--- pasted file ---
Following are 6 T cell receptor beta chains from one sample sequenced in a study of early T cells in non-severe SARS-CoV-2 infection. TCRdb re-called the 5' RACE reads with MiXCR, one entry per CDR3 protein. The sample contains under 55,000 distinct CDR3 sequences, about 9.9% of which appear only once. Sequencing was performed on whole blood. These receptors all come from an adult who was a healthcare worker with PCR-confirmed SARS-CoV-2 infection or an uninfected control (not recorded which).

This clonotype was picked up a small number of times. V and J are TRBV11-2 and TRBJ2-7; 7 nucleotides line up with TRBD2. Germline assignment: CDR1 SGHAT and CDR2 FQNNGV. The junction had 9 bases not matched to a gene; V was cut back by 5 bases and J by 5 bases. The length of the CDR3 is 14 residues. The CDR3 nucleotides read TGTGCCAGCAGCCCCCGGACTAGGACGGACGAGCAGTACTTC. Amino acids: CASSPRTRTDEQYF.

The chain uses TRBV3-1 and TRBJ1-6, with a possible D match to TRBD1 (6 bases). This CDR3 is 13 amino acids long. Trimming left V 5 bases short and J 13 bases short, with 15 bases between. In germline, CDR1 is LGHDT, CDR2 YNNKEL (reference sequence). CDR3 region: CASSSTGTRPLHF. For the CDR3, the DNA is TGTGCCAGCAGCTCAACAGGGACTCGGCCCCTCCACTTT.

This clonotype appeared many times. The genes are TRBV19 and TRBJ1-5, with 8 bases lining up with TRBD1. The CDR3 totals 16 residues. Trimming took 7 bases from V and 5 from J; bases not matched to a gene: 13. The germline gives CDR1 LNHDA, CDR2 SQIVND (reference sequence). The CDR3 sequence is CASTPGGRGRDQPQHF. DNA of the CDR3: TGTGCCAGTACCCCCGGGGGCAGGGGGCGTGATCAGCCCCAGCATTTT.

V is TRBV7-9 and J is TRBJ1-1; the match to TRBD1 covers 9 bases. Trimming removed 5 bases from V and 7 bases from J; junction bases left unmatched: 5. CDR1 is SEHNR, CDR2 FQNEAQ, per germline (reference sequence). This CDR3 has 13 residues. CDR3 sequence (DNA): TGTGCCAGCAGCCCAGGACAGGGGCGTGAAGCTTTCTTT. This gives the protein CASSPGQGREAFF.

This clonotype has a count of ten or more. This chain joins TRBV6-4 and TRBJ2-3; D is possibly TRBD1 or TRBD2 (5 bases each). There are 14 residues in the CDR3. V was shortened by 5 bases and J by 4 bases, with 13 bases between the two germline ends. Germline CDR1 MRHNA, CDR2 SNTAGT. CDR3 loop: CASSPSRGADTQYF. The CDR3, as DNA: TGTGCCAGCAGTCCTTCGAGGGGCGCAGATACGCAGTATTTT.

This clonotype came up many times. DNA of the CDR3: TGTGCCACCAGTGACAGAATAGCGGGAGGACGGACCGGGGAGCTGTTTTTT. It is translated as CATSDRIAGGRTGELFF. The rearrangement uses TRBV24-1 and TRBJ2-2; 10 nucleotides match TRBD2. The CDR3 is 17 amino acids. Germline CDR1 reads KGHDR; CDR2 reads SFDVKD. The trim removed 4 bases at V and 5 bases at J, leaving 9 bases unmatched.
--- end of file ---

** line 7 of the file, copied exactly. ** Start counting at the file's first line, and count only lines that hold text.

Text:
This clonotype came up many times. DNA of the CDR3: TGTGCCACCAGTGACAGAATAGCGGGAGGACGGACCGGGGAGCTGTTTTTT. It is translated as CATSDRIAGGRTGELFF. The rearrangement uses TRBV24-1 and TRBJ2-2; 10 nucleotides match TRBD2. The CDR3 is 17 amino acids. Germline CDR1 reads KGHDR; CDR2 reads SFDVKD. The trim removed 4 bases at V and 5 bases at J, leaving 9 bases unmatched.